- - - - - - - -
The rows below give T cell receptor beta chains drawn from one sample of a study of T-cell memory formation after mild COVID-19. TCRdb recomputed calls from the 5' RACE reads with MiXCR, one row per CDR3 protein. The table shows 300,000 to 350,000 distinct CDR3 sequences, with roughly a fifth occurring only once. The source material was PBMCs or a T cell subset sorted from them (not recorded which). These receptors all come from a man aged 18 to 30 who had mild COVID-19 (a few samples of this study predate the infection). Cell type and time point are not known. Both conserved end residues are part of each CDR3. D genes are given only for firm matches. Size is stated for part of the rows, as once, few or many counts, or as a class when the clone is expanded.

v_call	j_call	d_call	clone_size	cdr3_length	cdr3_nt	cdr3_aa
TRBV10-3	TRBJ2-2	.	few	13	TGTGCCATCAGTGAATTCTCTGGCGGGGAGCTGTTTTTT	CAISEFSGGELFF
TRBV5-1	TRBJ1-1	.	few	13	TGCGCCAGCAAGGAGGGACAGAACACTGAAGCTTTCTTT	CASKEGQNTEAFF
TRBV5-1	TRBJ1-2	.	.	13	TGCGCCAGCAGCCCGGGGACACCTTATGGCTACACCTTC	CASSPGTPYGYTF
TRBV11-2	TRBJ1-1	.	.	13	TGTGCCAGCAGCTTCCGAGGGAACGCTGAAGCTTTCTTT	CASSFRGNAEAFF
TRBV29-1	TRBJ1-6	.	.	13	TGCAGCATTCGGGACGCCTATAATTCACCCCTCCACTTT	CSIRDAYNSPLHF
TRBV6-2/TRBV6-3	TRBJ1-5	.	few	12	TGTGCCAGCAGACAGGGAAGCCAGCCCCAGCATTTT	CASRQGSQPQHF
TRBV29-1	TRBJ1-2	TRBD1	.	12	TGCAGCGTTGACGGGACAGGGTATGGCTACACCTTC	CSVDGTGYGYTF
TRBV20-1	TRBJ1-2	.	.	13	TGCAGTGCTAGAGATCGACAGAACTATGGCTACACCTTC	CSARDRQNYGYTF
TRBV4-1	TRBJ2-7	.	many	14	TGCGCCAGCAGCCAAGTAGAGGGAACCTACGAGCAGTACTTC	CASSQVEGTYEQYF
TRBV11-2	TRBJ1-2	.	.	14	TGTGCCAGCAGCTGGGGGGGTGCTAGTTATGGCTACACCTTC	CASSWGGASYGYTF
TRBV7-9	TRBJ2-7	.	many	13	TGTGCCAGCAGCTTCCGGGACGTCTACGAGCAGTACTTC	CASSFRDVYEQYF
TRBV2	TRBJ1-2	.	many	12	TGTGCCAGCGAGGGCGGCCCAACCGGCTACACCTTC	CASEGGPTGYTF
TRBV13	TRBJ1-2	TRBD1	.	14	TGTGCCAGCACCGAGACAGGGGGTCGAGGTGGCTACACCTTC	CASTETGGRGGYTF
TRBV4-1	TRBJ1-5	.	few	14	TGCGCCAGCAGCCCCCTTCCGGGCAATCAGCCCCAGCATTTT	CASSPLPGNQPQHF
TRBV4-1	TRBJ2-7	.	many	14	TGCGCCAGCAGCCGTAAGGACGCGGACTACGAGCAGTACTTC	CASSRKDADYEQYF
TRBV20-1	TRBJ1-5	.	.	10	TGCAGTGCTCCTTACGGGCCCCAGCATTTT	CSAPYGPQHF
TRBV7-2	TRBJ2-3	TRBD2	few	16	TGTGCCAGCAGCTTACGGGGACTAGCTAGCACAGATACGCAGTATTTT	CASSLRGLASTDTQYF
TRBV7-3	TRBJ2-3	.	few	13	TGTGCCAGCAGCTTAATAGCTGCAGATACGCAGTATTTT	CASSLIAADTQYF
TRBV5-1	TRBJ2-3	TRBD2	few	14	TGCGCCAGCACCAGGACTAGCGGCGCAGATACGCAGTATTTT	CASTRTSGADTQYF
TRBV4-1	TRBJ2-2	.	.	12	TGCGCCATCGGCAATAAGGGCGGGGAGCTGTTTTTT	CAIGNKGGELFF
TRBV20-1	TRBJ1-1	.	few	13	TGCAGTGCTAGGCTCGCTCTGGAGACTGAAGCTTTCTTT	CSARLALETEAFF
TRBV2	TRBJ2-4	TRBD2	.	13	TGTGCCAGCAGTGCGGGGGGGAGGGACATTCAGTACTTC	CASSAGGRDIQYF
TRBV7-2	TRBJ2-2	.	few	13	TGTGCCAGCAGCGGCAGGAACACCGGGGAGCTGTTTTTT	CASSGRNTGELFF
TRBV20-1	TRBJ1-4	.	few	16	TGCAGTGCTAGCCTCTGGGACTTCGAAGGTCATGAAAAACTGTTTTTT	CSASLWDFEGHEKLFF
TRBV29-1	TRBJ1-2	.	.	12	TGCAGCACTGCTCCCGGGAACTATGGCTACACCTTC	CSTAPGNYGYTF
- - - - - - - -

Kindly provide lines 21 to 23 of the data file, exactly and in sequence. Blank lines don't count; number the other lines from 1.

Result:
TRBV5-1	TRBJ2-3	TRBD2	few	14	TGCGCCAGCACCAGGACTAGCGGCGCAGATACGCAGTATTTT	CASTRTSGADTQYF
TRBV4-1	TRBJ2-2	.	.	12	TGCGCCATCGGCAATAAGGGCGGGGAGCTGTTTTTT	CAIGNKGGELFF
TRBV20-1	TRBJ1-1	.	few	13	TGCAGTGCTAGGCTCGCTCTGGAGACTGAAGCTTTCTTT	CSARLALETEAFF